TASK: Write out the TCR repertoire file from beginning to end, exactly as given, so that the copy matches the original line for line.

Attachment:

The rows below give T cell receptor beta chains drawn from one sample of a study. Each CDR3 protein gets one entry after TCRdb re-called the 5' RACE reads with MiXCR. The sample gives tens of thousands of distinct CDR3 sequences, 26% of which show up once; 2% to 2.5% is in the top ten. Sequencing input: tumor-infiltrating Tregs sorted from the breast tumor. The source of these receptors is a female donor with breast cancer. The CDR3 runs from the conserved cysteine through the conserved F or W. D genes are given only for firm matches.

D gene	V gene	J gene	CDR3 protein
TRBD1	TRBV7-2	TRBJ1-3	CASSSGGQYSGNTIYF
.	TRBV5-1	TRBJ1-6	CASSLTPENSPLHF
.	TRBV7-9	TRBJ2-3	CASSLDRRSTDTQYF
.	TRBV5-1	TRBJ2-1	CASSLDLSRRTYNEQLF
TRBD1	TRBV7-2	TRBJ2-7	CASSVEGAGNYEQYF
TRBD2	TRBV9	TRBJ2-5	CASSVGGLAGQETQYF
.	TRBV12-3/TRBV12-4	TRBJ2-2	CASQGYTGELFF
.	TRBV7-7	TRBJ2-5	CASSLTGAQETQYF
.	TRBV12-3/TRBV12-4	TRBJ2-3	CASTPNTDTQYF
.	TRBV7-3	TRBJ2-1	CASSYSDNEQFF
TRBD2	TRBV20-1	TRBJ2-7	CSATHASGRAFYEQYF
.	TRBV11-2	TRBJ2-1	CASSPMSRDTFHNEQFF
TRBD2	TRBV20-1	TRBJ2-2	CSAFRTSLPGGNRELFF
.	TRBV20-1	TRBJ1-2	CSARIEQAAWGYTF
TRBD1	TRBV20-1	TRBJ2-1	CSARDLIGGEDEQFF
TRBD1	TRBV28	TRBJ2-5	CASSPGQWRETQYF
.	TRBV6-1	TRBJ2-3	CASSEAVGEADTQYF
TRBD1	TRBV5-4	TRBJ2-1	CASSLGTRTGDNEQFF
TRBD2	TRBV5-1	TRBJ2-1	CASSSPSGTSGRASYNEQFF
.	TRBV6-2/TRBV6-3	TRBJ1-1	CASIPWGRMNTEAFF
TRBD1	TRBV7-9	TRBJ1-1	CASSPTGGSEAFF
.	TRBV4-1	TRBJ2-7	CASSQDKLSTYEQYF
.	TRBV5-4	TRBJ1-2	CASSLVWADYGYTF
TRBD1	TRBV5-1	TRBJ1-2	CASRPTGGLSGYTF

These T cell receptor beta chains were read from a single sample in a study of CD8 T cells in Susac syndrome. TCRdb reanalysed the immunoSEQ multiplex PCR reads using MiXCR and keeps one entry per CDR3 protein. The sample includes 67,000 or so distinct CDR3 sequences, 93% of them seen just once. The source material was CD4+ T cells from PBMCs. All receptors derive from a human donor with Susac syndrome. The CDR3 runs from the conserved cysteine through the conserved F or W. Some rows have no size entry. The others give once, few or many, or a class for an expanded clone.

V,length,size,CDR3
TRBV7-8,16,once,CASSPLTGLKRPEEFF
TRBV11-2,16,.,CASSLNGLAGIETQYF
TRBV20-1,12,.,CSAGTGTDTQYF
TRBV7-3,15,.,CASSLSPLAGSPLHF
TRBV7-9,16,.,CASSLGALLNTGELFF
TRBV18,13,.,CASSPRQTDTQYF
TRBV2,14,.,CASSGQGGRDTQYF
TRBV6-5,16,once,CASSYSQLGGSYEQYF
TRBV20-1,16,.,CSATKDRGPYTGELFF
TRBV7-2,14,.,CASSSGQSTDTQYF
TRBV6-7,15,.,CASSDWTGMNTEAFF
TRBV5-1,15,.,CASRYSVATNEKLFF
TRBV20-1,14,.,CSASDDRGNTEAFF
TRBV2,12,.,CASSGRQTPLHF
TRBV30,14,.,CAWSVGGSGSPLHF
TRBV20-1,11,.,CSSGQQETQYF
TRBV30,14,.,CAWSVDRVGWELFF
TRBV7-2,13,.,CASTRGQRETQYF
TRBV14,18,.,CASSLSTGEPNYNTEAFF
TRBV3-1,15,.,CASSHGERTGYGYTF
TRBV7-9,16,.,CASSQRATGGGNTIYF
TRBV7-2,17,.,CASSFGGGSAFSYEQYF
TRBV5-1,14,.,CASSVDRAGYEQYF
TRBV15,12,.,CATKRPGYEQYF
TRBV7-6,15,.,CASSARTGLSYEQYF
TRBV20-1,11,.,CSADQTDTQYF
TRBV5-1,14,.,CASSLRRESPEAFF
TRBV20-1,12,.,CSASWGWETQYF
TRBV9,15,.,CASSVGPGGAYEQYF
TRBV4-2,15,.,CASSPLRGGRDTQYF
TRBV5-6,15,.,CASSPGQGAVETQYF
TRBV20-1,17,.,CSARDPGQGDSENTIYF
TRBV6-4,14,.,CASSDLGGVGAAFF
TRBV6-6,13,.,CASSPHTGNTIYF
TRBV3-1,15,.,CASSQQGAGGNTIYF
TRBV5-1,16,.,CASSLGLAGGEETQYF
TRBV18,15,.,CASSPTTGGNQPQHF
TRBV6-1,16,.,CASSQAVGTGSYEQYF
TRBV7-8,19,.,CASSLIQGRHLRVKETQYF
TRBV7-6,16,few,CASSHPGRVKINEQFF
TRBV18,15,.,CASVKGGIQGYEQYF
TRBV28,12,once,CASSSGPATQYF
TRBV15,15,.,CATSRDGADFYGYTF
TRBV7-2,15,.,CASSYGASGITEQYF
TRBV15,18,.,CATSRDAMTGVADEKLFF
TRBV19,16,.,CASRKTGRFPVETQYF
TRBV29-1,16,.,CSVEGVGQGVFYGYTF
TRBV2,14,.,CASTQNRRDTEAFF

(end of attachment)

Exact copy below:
The rows below give T cell receptor beta chains drawn from one sample of a study. Each CDR3 protein gets one entry after TCRdb re-called the 5' RACE reads with MiXCR. The sample gives tens of thousands of distinct CDR3 sequences, 26% of which show up once; 2% to 2.5% is in the top ten. Sequencing input: tumor-infiltrating Tregs sorted from the breast tumor. The source of these receptors is a female donor with breast cancer. The CDR3 runs from the conserved cysteine through the conserved F or W. D genes are given only for firm matches.

D gene	V gene	J gene	CDR3 protein
TRBD1	TRBV7-2	TRBJ1-3	CASSSGGQYSGNTIYF
.	TRBV5-1	TRBJ1-6	CASSLTPENSPLHF
.	TRBV7-9	TRBJ2-3	CASSLDRRSTDTQYF
.	TRBV5-1	TRBJ2-1	CASSLDLSRRTYNEQLF
TRBD1	TRBV7-2	TRBJ2-7	CASSVEGAGNYEQYF
TRBD2	TRBV9	TRBJ2-5	CASSVGGLAGQETQYF
.	TRBV12-3/TRBV12-4	TRBJ2-2	CASQGYTGELFF
.	TRBV7-7	TRBJ2-5	CASSLTGAQETQYF
.	TRBV12-3/TRBV12-4	TRBJ2-3	CASTPNTDTQYF
.	TRBV7-3	TRBJ2-1	CASSYSDNEQFF
TRBD2	TRBV20-1	TRBJ2-7	CSATHASGRAFYEQYF
.	TRBV11-2	TRBJ2-1	CASSPMSRDTFHNEQFF
TRBD2	TRBV20-1	TRBJ2-2	CSAFRTSLPGGNRELFF
.	TRBV20-1	TRBJ1-2	CSARIEQAAWGYTF
TRBD1	TRBV20-1	TRBJ2-1	CSARDLIGGEDEQFF
TRBD1	TRBV28	TRBJ2-5	CASSPGQWRETQYF
.	TRBV6-1	TRBJ2-3	CASSEAVGEADTQYF
TRBD1	TRBV5-4	TRBJ2-1	CASSLGTRTGDNEQFF
TRBD2	TRBV5-1	TRBJ2-1	CASSSPSGTSGRASYNEQFF
.	TRBV6-2/TRBV6-3	TRBJ1-1	CASIPWGRMNTEAFF
TRBD1	TRBV7-9	TRBJ1-1	CASSPTGGSEAFF
.	TRBV4-1	TRBJ2-7	CASSQDKLSTYEQYF
.	TRBV5-4	TRBJ1-2	CASSLVWADYGYTF
TRBD1	TRBV5-1	TRBJ1-2	CASRPTGGLSGYTF

These T cell receptor beta chains were read from a single sample in a study of CD8 T cells in Susac syndrome. TCRdb reanalysed the immunoSEQ multiplex PCR reads using MiXCR and keeps one entry per CDR3 protein. The sample includes 67,000 or so distinct CDR3 sequences, 93% of them seen just once. The source material was CD4+ T cells from PBMCs. All receptors derive from a human donor with Susac syndrome. The CDR3 runs from the conserved cysteine through the conserved F or W. Some rows have no size entry. The others give once, few or many, or a class for an expanded clone.

V,length,size,CDR3
TRBV7-8,16,once,CASSPLTGLKRPEEFF
TRBV11-2,16,.,CASSLNGLAGIETQYF
TRBV20-1,12,.,CSAGTGTDTQYF
TRBV7-3,15,.,CASSLSPLAGSPLHF
TRBV7-9,16,.,CASSLGALLNTGELFF
TRBV18,13,.,CASSPRQTDTQYF
TRBV2,14,.,CASSGQGGRDTQYF
TRBV6-5,16,once,CASSYSQLGGSYEQYF
TRBV20-1,16,.,CSATKDRGPYTGELFF
TRBV7-2,14,.,CASSSGQSTDTQYF
TRBV6-7,15,.,CASSDWTGMNTEAFF
TRBV5-1,15,.,CASRYSVATNEKLFF
TRBV20-1,14,.,CSASDDRGNTEAFF
TRBV2,12,.,CASSGRQTPLHF
TRBV30,14,.,CAWSVGGSGSPLHF
TRBV20-1,11,.,CSSGQQETQYF
TRBV30,14,.,CAWSVDRVGWELFF
TRBV7-2,13,.,CASTRGQRETQYF
TRBV14,18,.,CASSLSTGEPNYNTEAFF
TRBV3-1,15,.,CASSHGERTGYGYTF
TRBV7-9,16,.,CASSQRATGGGNTIYF
TRBV7-2,17,.,CASSFGGGSAFSYEQYF
TRBV5-1,14,.,CASSVDRAGYEQYF
TRBV15,12,.,CATKRPGYEQYF
TRBV7-6,15,.,CASSARTGLSYEQYF
TRBV20-1,11,.,CSADQTDTQYF
TRBV5-1,14,.,CASSLRRESPEAFF
TRBV20-1,12,.,CSASWGWETQYF
TRBV9,15,.,CASSVGPGGAYEQYF
TRBV4-2,15,.,CASSPLRGGRDTQYF
TRBV5-6,15,.,CASSPGQGAVETQYF
TRBV20-1,17,.,CSARDPGQGDSENTIYF
TRBV6-4,14,.,CASSDLGGVGAAFF
TRBV6-6,13,.,CASSPHTGNTIYF
TRBV3-1,15,.,CASSQQGAGGNTIYF
TRBV5-1,16,.,CASSLGLAGGEETQYF
TRBV18,15,.,CASSPTTGGNQPQHF
TRBV6-1,16,.,CASSQAVGTGSYEQYF
TRBV7-8,19,.,CASSLIQGRHLRVKETQYF
TRBV7-6,16,few,CASSHPGRVKINEQFF
TRBV18,15,.,CASVKGGIQGYEQYF
TRBV28,12,once,CASSSGPATQYF
TRBV15,15,.,CATSRDGADFYGYTF
TRBV7-2,15,.,CASSYGASGITEQYF
TRBV15,18,.,CATSRDAMTGVADEKLFF
TRBV19,16,.,CASRKTGRFPVETQYF
TRBV29-1,16,.,CSVEGVGQGVFYGYTF
TRBV2,14,.,CASTQNRRDTEAFF